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18 May 2014

Everything and Nothing

Images from the Peaceful Revolution

What did the change of system mean to me? Everything and nothing. I know what the phrase means in terms of politics, in social life, in economics, in constitutional life, and so on.

I can also suppose that after two decades, even after two months, I had a clear idea of what it meant. I also remember what the printworkers said, when the Hungarian Diary (Magyar Napló) republished (in 1989) in facsimile the legendary issue of the Literary Paper (Irodalmi Újság) from 1956, which included the famous poem One Sentence On Tyranny, and essays like the Rising Nation, and an Obituary in the Style of Thucydides. On the front page there was even a series of photos of an ever shrinking statue of Marx – though formally the system had not been changed yet. It shrank like a bad quality nappy in the wash.

All of a sudden it was possible to say everything everywhere. And in practical terms, that was exactly what the paper was about, this “everywhere”. Because even before that, we – although there were not too many of us – already said almost everything, and not necessarily only in our trustworthy circle enriched by our intimate spies. But a closed circle does not constitute publicity. And it is also different, if one says something, and does not have to feel oneself hugely courageous. And it also makes a difference when the listener does not have to interpret what has been said differently, or does not have to close his ears to what I say.

So this was a genuine change, even if, for years, I had not had to say or think anything differently from what I said or thought. That is, that I could experience that the outside world accepted the system of my inside world.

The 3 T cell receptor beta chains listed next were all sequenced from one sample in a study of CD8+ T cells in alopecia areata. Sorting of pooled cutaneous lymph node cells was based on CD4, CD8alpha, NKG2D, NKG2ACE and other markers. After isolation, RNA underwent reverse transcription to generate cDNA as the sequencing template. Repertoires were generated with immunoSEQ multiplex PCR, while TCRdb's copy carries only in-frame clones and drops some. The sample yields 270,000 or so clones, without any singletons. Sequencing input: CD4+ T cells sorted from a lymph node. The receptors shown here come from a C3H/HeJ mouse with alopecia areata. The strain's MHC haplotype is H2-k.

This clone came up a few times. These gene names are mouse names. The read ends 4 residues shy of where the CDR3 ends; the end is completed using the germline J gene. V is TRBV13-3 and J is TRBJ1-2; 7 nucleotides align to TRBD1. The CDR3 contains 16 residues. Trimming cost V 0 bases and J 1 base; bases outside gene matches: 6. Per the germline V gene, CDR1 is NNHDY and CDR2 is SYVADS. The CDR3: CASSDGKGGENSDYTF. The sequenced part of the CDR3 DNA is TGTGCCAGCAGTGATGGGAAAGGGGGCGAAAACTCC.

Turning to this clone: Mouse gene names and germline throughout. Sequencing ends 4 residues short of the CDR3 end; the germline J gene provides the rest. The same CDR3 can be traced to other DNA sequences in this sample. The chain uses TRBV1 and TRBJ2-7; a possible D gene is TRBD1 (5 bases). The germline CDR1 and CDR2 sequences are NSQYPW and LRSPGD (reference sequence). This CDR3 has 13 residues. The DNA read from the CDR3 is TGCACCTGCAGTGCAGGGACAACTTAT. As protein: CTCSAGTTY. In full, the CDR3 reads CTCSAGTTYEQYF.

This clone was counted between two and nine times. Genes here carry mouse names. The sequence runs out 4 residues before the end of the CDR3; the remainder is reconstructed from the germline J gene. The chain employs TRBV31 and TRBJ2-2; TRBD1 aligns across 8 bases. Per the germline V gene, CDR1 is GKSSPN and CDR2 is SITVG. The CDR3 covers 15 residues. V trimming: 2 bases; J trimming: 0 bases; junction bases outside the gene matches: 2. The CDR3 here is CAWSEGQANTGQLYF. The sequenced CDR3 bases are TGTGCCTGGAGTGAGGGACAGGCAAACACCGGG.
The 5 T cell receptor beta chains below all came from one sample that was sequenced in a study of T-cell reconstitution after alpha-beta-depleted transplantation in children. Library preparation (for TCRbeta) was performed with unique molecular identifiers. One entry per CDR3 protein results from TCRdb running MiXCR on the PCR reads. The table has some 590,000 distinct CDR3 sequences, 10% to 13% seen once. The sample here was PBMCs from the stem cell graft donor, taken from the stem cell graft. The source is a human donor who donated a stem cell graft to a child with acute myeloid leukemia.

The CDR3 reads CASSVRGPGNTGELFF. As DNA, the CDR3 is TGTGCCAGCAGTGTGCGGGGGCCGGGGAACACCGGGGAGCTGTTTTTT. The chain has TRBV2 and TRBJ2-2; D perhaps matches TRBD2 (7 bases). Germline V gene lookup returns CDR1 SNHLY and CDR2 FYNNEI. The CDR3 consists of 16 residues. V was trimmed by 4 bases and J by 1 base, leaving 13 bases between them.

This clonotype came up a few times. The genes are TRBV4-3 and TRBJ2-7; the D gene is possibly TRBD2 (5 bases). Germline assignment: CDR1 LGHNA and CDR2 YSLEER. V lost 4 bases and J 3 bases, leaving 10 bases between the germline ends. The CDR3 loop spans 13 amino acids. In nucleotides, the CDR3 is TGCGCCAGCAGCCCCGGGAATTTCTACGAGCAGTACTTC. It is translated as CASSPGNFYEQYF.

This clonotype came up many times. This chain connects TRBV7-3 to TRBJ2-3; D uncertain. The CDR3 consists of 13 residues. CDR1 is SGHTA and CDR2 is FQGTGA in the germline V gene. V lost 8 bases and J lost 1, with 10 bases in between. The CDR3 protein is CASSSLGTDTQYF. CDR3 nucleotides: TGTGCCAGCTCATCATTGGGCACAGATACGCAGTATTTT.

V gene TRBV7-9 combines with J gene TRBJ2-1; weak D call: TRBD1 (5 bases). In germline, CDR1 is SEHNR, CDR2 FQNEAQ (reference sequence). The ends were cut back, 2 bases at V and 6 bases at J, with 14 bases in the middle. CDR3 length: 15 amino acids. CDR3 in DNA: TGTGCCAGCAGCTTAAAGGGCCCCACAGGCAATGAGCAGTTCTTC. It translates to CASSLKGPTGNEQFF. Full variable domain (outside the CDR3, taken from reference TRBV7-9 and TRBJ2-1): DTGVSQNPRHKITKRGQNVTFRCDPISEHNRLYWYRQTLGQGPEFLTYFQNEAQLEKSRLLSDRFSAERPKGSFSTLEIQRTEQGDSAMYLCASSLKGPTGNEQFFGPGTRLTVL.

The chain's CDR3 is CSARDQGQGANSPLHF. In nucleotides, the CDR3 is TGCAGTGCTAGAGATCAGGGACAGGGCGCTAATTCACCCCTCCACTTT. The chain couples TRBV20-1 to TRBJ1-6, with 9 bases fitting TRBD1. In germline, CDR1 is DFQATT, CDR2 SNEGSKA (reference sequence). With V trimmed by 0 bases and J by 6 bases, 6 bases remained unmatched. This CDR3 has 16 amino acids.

In the first meaning of the word I did not have an internal reason to change the system. But the other system, that wanted to rule over everything, had changed. To put it another way, even at its highest peak the dictatorship reached only to my skin. Inside it I still remained I. The Kádár system was a dictatorship, but it was not tyranny. Not everybody was a link in the chain. It was enough for the power that its chain was not torn by anyone.

And no one did, but the chain was eaten by rust. For a long time, the rust wore it  away, but it is the nature of erosion to accelerate exponentially.

What did the change of system mean to me? Everything and nothing. I know what the phrase means in terms of politics, in social life, in economics, in constitutional life, and so on.

I can also suppose that after two decades, even after two months, I had a clear idea of what it meant. I also remember what the printworkers said, when the Hungarian Diary (Magyar Napló) republished (in 1989) in facsimile the legendary issue of the Literary Paper (Irodalmi Újság) from 1956, which included the famous poem One Sentence On Tyranny, and essays like the Rising Nation, and an Obituary in the Style of Thucydides. On the front page there was even a series of photos of an ever shrinking statue of Marx – though formally the system had not been changed yet. It shrank like a bad quality nappy in the wash.